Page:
U.S. District Judge encourages GM settlement acceptance

U.S. District Judge Jesse Furman told lawyers that he strongly encourages serious consideration by plaintiffs of the GM settlement offered by claims administrator Kenneth Feinberg, the Associated Press reported on August 11.

Furman was assigned to preside over more than 100 lawsuits which have common attributes. Most of these are not personal injury claims, but lawsuits for economic damages. A bankruptcy judge is currently reviewing whether economic damages are protected by GM’s 2009 bankruptcy.

When GM finally recalled the defective cars after being aware of the problem since 2001, the number of cars affected amounted to 16.5 million. In an attempt to reform its practices, GM has appointed a new safety chief and is not hesitant to continue recalling vehicles with issues.

A person harmed in a personal injury accident is burdened not only with physical and emotional injuries, but also with expensive medical bills. If you have experienced an accident due to someone else’s negligence, whether a manufacturer or another reckless driver, the attorneys at Crowe & Mulvey, LLP, may help you pursue compensation. Contact our Massachusetts offices today at (617) 426-4488.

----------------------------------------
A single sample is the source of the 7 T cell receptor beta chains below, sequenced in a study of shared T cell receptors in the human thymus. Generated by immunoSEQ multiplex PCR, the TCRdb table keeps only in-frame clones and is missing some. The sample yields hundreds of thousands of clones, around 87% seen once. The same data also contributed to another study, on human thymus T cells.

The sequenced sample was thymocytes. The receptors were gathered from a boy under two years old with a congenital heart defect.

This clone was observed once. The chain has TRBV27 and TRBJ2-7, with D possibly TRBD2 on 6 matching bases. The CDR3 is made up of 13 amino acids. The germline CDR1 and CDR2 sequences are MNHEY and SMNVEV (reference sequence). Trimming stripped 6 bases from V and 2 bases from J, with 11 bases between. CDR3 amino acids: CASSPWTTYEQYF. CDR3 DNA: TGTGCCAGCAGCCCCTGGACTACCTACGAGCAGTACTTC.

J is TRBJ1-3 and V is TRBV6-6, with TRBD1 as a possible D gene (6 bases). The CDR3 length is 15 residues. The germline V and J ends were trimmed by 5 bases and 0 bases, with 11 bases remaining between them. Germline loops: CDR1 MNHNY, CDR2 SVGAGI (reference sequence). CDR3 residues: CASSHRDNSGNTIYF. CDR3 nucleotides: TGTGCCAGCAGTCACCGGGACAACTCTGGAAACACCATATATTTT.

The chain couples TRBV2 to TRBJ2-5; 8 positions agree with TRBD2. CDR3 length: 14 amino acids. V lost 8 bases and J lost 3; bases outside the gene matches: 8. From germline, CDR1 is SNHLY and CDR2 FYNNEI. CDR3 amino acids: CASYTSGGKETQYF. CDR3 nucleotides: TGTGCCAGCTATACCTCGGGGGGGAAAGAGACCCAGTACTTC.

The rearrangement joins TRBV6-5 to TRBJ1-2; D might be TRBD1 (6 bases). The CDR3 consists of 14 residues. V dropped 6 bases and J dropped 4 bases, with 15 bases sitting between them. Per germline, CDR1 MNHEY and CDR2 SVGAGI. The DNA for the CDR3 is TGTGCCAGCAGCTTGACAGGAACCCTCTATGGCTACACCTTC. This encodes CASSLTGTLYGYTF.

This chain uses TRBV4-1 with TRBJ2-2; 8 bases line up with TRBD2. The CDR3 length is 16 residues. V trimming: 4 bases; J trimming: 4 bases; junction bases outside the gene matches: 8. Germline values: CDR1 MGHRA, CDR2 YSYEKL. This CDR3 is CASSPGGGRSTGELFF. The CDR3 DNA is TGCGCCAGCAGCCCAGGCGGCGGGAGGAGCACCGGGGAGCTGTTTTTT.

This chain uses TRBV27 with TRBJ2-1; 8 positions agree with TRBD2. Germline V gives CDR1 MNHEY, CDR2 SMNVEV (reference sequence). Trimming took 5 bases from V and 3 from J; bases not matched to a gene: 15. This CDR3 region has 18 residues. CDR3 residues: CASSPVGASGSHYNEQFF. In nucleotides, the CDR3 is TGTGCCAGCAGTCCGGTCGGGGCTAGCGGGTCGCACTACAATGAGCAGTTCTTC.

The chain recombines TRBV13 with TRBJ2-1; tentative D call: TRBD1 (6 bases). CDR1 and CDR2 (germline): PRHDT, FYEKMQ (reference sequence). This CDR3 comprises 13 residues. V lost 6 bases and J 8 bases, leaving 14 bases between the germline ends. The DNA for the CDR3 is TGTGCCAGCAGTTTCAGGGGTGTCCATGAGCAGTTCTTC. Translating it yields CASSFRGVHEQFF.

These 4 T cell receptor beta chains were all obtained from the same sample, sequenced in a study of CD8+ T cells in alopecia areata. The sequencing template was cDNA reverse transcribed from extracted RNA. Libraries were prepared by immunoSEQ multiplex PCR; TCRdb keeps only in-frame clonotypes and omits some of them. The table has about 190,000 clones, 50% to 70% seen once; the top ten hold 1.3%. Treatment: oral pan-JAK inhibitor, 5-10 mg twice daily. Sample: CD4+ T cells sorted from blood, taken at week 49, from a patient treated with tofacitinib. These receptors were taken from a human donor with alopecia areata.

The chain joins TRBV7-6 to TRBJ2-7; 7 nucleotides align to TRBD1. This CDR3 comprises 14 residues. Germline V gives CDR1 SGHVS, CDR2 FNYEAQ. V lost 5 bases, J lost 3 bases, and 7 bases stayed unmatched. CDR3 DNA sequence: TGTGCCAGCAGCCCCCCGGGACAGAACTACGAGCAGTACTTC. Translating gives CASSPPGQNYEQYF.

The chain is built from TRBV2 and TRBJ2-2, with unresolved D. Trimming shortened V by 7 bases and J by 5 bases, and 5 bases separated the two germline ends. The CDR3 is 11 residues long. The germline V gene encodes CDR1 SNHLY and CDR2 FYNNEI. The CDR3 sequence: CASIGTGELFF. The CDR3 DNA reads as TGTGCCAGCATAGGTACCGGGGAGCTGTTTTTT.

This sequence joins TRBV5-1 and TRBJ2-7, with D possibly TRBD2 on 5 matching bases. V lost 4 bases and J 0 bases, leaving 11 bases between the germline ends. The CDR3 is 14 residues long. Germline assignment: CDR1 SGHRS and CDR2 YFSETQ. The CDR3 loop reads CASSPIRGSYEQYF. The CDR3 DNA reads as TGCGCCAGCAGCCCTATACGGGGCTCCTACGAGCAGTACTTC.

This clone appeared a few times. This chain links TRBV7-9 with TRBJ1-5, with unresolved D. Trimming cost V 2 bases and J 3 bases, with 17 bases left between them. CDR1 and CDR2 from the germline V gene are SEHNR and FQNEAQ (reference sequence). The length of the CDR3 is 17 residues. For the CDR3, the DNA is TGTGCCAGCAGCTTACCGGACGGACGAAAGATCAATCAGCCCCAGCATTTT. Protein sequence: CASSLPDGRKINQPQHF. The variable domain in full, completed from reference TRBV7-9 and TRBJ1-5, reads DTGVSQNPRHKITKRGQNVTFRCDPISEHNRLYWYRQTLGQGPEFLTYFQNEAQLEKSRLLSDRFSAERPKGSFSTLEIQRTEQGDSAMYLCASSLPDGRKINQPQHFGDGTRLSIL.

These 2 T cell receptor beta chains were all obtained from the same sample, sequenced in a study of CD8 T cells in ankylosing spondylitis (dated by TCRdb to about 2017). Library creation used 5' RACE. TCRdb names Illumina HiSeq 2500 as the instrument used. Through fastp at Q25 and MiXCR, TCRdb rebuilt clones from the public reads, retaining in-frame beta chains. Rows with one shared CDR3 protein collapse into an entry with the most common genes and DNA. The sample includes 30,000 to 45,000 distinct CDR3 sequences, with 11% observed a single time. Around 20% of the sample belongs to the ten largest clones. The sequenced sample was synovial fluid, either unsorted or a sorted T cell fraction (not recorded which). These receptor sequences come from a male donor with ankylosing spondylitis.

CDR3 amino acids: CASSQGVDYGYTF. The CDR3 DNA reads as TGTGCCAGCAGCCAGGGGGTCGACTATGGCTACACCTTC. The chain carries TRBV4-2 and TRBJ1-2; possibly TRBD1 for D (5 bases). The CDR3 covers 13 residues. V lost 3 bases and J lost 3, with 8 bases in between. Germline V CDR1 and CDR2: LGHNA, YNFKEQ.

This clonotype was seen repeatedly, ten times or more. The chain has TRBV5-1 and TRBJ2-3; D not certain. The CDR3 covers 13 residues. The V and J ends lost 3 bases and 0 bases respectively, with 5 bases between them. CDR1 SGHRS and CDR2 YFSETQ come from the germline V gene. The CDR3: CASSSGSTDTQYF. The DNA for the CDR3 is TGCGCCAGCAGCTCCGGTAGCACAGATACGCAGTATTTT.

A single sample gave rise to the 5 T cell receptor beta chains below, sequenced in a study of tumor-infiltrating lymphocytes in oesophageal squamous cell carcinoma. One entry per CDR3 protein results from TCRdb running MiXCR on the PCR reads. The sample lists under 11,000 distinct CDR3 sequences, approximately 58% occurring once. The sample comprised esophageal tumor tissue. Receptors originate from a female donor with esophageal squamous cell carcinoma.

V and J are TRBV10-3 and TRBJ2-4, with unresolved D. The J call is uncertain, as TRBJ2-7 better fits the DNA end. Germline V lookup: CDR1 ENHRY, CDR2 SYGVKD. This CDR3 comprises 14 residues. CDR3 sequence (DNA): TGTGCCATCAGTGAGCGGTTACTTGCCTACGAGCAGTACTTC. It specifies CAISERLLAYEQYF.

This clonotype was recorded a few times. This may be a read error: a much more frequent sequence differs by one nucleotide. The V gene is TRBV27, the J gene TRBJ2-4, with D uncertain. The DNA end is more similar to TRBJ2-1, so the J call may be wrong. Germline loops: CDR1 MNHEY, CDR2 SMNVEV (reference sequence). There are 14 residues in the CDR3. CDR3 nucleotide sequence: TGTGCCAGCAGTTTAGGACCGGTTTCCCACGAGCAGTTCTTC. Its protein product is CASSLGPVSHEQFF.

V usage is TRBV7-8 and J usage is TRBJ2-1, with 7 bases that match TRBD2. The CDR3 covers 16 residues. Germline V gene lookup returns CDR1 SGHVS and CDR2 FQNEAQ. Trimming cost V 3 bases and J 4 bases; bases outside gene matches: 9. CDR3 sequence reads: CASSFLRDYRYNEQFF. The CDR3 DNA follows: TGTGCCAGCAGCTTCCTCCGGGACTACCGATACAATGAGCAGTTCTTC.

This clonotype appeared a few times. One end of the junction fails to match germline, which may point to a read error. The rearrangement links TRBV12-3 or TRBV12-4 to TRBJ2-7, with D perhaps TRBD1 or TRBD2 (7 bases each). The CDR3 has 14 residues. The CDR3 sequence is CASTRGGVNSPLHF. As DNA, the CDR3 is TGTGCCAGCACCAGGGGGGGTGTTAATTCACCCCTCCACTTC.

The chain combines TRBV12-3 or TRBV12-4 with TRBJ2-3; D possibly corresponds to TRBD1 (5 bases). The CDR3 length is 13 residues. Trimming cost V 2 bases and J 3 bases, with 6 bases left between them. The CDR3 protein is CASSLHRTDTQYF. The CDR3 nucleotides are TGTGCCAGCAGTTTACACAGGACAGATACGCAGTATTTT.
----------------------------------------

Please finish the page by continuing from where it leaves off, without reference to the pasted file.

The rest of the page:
When Asking Once Isn’t Enough

A recent federal court decision is an important reminder to litigants of the need to safeguard physical evidence that may be relevant to a products liability lawsuit.  In Fireman’s Fund Insurance Co. v. Bradford-White Corp., U.S. District Judge Gorton rejected the defendant’s argument that the case should be dismissed, but will allow argument that a negative inference should be drawn on account of the plaintiff’s failure to preserve the product at issue.

The subrogation case involved Fireman’s Fund’s efforts to recover damages it paid on account of water damage at an apartment complex in Marlborough.  The insurer alleged that the leak was caused by a defect in a water heater manufactured by the defendant, Bradford-White.  Fireman’s Fund had requested its insured, Bell Partners, to retained the water heater when it was replaced after the leak.  However, other than making this request, it does not appear that Fireman’s Fund make efforts to insure that its instructions were followed, or that the heater was properly identified and segregated to insure its availability for inspection.  According to Judge Gorton’s opinion, the insurer compounded its failures by its dilatory response to the defendants’ request to inspect the heater.  When the day for the defense inspection finally arrived, the parties discovered that the water heater was not available, its whereabouts and date of disposal unknown.

However, Judge Gordon did not find any bad faith or intentional spoliation on the part of Fireman’s Fund.  Rather, the court noted, this was simply a case where the plaintiff insurer could have done more–at most, its actions were negligence.  The court then focused on the prejudice to the defendant flowing from its inability to inspect the water heater at issue.